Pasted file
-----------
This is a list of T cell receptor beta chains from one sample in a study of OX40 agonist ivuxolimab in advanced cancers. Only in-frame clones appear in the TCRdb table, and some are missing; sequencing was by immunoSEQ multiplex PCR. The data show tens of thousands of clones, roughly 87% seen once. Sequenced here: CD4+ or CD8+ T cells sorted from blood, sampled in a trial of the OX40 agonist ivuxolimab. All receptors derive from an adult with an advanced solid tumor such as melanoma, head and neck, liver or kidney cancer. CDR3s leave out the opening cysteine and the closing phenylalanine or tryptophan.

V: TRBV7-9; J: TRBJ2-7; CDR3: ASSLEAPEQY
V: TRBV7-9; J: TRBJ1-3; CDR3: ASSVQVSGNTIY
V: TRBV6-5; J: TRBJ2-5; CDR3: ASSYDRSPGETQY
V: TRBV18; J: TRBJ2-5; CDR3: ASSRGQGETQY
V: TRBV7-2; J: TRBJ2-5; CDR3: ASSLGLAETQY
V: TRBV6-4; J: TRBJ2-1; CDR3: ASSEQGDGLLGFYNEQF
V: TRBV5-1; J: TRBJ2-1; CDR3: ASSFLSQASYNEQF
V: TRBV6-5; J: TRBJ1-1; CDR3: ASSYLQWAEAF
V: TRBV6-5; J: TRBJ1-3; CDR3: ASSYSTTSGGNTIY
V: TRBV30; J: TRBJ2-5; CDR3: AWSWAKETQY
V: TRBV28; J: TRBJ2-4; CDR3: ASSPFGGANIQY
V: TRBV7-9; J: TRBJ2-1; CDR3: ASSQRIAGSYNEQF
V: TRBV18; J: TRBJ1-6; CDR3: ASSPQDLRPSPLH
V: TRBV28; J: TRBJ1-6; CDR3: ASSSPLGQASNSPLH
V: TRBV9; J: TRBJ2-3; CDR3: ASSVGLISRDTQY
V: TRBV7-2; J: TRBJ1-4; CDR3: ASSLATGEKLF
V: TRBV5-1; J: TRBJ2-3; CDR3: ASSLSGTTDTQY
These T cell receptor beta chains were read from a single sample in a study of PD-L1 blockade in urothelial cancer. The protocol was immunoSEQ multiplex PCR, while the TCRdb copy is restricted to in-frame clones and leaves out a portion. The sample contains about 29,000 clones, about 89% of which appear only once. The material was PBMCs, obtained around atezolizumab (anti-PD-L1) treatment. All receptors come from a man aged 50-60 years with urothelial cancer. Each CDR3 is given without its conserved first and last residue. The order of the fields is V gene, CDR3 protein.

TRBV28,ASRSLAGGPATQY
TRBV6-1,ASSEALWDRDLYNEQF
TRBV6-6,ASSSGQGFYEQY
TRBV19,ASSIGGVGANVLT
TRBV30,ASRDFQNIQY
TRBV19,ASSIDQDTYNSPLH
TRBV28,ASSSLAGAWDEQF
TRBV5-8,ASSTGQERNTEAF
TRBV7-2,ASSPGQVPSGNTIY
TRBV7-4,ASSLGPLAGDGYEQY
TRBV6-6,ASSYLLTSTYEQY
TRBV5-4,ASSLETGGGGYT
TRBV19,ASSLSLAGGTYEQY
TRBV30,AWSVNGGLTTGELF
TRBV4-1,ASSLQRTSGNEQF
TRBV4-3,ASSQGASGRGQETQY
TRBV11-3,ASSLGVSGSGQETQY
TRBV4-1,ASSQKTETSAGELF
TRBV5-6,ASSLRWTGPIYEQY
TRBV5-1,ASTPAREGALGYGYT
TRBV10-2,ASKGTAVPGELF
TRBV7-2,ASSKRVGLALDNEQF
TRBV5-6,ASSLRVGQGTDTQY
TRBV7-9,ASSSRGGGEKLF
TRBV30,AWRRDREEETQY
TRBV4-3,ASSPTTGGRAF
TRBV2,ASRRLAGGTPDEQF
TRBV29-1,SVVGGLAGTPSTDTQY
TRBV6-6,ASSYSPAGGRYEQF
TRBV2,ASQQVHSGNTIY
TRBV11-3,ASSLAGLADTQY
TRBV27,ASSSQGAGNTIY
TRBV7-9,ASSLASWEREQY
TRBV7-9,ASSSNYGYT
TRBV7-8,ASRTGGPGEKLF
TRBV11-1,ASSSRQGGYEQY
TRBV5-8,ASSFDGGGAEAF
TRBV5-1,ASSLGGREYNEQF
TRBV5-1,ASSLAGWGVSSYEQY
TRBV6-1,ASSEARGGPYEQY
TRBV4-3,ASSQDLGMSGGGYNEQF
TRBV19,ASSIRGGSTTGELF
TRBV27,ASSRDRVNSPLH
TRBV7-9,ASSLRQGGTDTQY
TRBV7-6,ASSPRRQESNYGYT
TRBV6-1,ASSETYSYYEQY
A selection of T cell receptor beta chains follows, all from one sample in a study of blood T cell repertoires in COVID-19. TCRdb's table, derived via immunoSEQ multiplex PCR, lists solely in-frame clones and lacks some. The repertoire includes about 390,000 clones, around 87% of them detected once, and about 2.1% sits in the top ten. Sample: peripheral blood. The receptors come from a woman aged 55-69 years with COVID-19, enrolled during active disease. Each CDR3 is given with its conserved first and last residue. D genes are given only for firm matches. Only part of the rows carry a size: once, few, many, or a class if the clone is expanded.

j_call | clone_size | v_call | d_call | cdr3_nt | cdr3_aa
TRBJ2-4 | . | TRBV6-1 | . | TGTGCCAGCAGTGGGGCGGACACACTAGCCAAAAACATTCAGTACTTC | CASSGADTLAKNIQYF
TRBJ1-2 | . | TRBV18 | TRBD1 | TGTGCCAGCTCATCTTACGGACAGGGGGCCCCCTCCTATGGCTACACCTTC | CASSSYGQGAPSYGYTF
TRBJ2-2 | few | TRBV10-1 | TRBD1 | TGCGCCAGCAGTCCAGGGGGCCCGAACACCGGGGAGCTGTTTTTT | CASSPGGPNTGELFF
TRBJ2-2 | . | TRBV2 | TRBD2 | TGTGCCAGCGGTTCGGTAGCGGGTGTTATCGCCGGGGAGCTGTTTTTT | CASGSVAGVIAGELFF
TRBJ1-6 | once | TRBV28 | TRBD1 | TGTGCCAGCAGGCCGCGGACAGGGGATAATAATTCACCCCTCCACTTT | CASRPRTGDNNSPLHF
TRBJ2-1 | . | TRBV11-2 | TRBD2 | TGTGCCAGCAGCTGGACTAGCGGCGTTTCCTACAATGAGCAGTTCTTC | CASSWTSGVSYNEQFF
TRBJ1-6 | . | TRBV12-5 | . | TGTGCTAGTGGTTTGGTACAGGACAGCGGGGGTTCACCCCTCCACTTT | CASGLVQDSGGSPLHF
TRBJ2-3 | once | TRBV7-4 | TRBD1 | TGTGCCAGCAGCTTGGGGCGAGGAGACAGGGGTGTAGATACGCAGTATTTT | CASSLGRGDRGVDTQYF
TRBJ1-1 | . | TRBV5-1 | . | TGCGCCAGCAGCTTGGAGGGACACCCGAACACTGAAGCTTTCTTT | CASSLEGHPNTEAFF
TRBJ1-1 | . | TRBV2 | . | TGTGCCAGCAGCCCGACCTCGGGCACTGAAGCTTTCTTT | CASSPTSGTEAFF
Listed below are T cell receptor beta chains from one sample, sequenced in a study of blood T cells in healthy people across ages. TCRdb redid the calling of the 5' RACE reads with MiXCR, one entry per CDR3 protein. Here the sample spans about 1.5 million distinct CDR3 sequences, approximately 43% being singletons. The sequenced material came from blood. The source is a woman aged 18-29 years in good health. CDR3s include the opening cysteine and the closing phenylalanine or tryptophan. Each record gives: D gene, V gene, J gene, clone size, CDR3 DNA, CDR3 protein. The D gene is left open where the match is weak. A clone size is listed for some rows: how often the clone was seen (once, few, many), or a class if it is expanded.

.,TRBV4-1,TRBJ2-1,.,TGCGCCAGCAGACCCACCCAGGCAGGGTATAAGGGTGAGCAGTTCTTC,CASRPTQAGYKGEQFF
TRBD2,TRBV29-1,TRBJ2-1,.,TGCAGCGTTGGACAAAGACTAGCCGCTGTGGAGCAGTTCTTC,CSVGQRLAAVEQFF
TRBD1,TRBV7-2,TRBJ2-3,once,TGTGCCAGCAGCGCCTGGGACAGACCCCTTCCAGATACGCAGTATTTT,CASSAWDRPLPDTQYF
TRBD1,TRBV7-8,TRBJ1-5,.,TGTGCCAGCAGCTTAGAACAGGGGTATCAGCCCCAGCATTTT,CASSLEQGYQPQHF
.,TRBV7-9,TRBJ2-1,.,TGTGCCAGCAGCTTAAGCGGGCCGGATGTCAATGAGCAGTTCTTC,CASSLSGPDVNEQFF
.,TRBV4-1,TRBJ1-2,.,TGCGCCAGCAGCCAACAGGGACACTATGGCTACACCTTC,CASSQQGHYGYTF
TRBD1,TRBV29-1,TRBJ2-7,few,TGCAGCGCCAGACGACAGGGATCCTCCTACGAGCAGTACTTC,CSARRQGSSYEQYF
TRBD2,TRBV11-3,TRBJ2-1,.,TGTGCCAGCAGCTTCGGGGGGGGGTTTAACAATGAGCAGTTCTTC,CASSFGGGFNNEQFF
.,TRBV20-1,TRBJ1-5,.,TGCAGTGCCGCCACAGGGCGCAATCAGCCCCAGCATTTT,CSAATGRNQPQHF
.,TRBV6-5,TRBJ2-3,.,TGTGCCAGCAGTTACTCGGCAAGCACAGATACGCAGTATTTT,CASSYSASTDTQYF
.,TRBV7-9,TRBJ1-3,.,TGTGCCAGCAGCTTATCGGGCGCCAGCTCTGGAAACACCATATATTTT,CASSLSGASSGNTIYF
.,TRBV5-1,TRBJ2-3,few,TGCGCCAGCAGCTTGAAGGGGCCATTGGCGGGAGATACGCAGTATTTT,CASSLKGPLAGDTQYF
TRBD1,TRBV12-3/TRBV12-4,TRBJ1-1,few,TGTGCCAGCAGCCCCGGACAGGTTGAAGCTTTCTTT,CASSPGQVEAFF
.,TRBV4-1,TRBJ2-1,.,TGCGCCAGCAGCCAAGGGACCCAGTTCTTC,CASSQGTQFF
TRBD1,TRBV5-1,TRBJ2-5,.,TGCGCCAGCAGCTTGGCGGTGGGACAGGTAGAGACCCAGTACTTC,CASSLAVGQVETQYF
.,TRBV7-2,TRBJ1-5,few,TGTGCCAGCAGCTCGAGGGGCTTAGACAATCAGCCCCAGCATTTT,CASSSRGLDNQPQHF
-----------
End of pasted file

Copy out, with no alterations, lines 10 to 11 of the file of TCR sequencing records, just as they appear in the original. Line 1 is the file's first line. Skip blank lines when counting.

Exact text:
V: TRBV6-5; J: TRBJ1-3; CDR3: ASSYSTTSGGNTIY
V: TRBV30; J: TRBJ2-5; CDR3: AWSWAKETQY